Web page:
As Chiu notes, “We wanted to include his work not only because of his position in the art world, but also because he is increasingly interested in environmental issues. He was in Brazil and witnessed the degradation of the Amazon, which triggered a number of his tree-based works.
Other participating artists whose works will be featured include Jamaica Osorio from Hawaii, Gaye Chan, the late Haunani-Kay Trask, Ed Greevy and the Nā Maka O Ka’ Āina video production team. Australian Richard Bell and Filipino Leeroy New are just two of the international artists on HT22’s programme.
An acclaimed poet, Osorio is set to create a new poem for the exhibit, according to Tezuka, while Chan “will be doing works across town that will be a surprise.”
Trask, a longtime activist and sovereignty leader who died last summer, and Greevy, a photographer, published the book Kū’ē: Thirty Years of Land Struggle in Hawai’i in 2004 on “their common concerns for justice,” Broderick says. The Honolulu Museum of Art, he adds, will be the site to honor their work through “a selection of powerful moments” from their book.
“Trask and Greevy’s friendship and working relationship endures as a testament to the importance of mobilizing together to protect people and places, while acknowledging cultural differences,” he says.
Formed by storytellers and documentarians Joan Lander and Puhipau (Abraham Ahmad), Nā Maka O Ka ‘Āina” grew out of the social and environmental justice movements that spread across the Hawaiian archipelago in the 1970s and persist to this day. “, explains Broderick.
He adds that the duo’s many films – which include An independent and nuclear-free Pacific (1983), Expulsion from Waimānalo (1985), Kaho’olawe Aloha ‘Āina (1992) and Mauna Kea – Besieged Temple (2005) – will be shown at the Hawaii State Art Museum and feature never-before-seen archival footage.
“Together, Lander and Puhipau (have) documented and continued Hawaiian culture, history, language, art, music, dance, environment, and the politics of independence and self-determination in Hawai’i , Moananui and elsewhere,” notes Broderick, an independent curator and educator from Kailua who serves as director of the Koa Gallery at Kapi’olani Community College.
As for Bell, he will present “Embassy”, which Tezuka describes as “a nod to the Aboriginal movement of the 1970s and the struggle for land rights in Australia”. Meanwhile, Manila-based New is set to unveil an installation – made of plastic bottles and surfboards – specific to the Foster Botanical Garden site.
“We wanted to bring in artists who we could bring in works that are not only illustrative of certain narratives, but are also able to integrate historical and contextual stories into their materialization of artworks,” says Tezuka. , author and art historian by training. who was born in Kanagawa Prefecture, Japan, and currently works as Associate Director for Reversible Destiny Foundation, a progressive artist-architect-poet group in New York City.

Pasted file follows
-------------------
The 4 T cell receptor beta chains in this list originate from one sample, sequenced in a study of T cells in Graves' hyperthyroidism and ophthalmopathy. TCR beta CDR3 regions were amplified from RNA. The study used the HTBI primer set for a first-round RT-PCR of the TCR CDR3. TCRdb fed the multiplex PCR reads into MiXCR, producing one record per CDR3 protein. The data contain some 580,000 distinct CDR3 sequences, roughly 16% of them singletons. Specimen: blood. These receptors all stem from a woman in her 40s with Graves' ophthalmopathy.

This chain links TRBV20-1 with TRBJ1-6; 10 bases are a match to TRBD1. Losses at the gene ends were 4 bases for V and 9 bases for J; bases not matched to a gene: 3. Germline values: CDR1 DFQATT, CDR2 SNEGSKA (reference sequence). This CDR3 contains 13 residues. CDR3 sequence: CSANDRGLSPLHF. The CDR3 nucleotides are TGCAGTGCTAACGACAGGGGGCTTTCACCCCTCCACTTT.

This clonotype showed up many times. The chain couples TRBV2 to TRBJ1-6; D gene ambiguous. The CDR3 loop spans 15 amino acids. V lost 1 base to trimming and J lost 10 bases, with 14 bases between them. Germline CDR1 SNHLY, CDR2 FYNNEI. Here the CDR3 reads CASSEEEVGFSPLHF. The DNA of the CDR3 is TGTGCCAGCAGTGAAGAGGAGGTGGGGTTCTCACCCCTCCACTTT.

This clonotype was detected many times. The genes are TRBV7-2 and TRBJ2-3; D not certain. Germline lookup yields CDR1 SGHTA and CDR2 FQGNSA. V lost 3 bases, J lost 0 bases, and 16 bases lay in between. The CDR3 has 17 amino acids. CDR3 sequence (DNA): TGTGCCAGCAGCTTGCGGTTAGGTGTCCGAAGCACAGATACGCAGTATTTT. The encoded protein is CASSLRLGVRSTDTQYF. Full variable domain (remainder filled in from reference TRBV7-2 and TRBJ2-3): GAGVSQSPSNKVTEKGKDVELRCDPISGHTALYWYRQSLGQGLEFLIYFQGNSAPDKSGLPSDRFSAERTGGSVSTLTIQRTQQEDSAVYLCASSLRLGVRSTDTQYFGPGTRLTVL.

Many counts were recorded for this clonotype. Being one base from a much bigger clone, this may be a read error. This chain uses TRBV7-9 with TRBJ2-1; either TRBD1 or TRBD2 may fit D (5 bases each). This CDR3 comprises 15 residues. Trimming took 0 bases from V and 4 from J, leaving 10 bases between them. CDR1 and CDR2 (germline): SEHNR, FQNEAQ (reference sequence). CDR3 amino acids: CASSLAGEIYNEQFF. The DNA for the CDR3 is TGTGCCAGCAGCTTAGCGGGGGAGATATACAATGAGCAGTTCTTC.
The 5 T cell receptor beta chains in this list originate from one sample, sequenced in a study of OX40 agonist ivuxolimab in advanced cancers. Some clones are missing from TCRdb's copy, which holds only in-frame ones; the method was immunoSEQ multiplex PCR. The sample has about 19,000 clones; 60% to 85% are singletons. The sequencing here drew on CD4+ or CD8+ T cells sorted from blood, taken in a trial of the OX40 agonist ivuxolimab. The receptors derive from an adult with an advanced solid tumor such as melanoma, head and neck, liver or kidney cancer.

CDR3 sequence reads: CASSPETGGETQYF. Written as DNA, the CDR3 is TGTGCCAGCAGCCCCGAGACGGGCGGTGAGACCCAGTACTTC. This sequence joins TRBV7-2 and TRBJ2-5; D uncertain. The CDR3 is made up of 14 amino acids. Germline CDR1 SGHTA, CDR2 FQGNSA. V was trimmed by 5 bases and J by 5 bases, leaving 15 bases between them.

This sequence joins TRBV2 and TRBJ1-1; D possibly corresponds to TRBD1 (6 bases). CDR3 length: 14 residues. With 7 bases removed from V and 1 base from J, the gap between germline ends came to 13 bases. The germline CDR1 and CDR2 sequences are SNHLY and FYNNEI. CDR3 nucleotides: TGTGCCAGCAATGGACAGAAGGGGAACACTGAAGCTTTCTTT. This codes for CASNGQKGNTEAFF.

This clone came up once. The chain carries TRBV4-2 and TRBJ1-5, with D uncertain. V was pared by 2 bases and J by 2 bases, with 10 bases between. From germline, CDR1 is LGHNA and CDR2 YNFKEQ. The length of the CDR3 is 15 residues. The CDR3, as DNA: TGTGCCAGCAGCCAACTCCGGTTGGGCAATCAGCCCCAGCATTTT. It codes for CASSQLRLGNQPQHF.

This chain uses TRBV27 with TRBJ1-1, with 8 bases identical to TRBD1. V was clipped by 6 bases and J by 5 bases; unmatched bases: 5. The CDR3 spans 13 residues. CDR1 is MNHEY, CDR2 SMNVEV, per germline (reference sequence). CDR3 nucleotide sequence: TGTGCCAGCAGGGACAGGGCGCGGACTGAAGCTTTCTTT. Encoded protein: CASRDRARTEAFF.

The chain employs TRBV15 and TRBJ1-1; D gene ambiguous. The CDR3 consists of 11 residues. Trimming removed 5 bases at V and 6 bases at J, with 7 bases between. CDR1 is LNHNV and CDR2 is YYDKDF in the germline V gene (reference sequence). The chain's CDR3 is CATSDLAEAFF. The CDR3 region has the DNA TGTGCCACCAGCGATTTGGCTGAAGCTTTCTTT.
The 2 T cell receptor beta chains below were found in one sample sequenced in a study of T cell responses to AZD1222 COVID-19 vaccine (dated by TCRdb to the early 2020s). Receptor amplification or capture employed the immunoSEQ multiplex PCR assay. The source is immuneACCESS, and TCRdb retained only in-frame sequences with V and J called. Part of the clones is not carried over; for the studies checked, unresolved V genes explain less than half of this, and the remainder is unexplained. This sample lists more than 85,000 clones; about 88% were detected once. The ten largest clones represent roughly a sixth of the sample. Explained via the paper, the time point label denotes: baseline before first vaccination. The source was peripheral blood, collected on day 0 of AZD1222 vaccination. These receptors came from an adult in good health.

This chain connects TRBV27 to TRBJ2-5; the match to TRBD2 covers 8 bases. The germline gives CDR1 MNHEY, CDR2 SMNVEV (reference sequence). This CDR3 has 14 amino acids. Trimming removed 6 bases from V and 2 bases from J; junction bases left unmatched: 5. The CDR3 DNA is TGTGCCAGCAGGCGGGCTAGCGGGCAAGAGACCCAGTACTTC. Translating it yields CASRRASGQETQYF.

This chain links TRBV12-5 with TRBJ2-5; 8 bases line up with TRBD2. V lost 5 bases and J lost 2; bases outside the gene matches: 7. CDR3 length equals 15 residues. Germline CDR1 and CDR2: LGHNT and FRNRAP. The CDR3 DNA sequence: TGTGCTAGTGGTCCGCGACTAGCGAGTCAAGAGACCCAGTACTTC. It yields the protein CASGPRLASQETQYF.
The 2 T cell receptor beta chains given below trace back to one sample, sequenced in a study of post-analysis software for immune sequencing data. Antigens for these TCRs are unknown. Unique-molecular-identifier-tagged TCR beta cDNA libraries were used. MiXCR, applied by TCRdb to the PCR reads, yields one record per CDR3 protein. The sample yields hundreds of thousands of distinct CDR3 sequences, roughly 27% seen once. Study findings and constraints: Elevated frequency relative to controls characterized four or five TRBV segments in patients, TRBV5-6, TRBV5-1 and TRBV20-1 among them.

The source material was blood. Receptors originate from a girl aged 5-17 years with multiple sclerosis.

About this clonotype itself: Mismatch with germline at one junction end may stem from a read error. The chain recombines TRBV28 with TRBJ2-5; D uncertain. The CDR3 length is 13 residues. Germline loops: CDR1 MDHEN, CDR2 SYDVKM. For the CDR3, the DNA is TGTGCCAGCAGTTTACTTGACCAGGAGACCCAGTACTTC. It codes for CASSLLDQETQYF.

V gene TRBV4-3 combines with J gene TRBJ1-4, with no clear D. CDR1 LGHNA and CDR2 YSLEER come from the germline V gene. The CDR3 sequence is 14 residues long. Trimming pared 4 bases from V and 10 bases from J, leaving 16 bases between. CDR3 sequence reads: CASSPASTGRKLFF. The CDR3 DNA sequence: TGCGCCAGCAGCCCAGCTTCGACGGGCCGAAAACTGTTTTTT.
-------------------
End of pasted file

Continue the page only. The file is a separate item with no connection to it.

Beyond the impressive collection of artistic talent, HT22 represents a major triumph for art lovers who have been waiting for something to celebrate since the start of the pandemic. It is also a fitting accomplishment for an equally talented team of curators who worked many days and nights to ensure this event came to fruition.
As Chiu says, “It’s no small feat that this is happening in the age of COVID. There have been many interruptions, starts and stops along the way, but we have persevered and are so excited to finally be able to present this exhibition.
HT22 and 7 sites
Scheduled to run from February 18 through May 8, the 2022 Hawai’i Triennial will showcase the works of a number of participating artists and collectives at the following seven locations around Honolulu:
Bishop Museum – Chitra Ganesh, Michael Joo with Alchemyverse (Yixuan Shao and Bicheng Liang), Karrabing Film Collective, Izumi Kato, Paci~c Sisters, Ahilapalapa Rands, Lawrence Seward, Gaku Tsutaja
Foster Botanical Garden — Ai Weiwei, Leeroy New, TOQA (Isabel Sicat and Aiala Rickard)
Hawai’i State Art Museum – ‘Ai Pōhaku Press (Maile Meyer and Barbara Pope), Richard Bell, ‘Elepaio Press (Richard and Mark Hamasaki), Nā Maka O Ka ‘Āina (Joan Lander and Puhipau), Jamaica Heolimeleikalani Osorio, Piliāmo ‘o (Mark Hamasaki and Kapulani Landgraf), Lawrence Seward, Tropic Editions
‘Iolani Palace – Richard Bell, Jamaica Heolimeleikalani Osario and Jennifer Steinkamp
Honolulu Museum of Art – Theaster Gates, Ed Greevy and Haunani-Kay Trask, Masanori Handa, Ai Iwane, Yuree Kensaku, Sung Hwan Kim and David Michael DiGregorio, Liu Xiaodong, Dan Taulapapa McMullin, Shinro Ohtake, Lawrence Seward, Mika Tajima, Xu Bing, Chikako Yamashiro, 目 [mé]
Royal Hawaiian Center – Herman Pi’ikea Clark, Tsuyoshi Hisakado, Miao Ying, Beatriz Santiago Munoz, Lawrence Seward, Double A Projects (Athena Robles and Anna Stein), Sun Xun, Momoyo Torimitsu, Justine Youssef, Zheng Bo
Hawaii Theater Center – Ming Wong